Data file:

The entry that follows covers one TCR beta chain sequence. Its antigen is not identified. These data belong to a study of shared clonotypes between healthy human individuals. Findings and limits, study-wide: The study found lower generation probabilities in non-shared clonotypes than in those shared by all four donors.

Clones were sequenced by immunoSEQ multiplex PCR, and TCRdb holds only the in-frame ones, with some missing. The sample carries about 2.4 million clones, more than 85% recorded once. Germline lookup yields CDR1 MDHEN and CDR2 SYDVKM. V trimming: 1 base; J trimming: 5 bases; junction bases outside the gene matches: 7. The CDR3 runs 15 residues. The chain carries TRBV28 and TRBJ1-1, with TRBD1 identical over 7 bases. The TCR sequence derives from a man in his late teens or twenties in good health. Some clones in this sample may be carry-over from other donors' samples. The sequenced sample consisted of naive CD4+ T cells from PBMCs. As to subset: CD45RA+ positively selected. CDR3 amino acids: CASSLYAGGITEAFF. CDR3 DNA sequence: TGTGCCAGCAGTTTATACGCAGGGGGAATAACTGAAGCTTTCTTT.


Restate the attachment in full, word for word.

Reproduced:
The entry that follows covers one TCR beta chain sequence. Its antigen is not identified. These data belong to a study of shared clonotypes between healthy human individuals. Findings and limits, study-wide: The study found lower generation probabilities in non-shared clonotypes than in those shared by all four donors.

Clones were sequenced by immunoSEQ multiplex PCR, and TCRdb holds only the in-frame ones, with some missing. The sample carries about 2.4 million clones, more than 85% recorded once. Germline lookup yields CDR1 MDHEN and CDR2 SYDVKM. V trimming: 1 base; J trimming: 5 bases; junction bases outside the gene matches: 7. The CDR3 runs 15 residues. The chain carries TRBV28 and TRBJ1-1, with TRBD1 identical over 7 bases. The TCR sequence derives from a man in his late teens or twenties in good health. Some clones in this sample may be carry-over from other donors' samples. The sequenced sample consisted of naive CD4+ T cells from PBMCs. As to subset: CD45RA+ positively selected. CDR3 amino acids: CASSLYAGGITEAFF. CDR3 DNA sequence: TGTGCCAGCAGTTTATACGCAGGGGGAATAACTGAAGCTTTCTTT.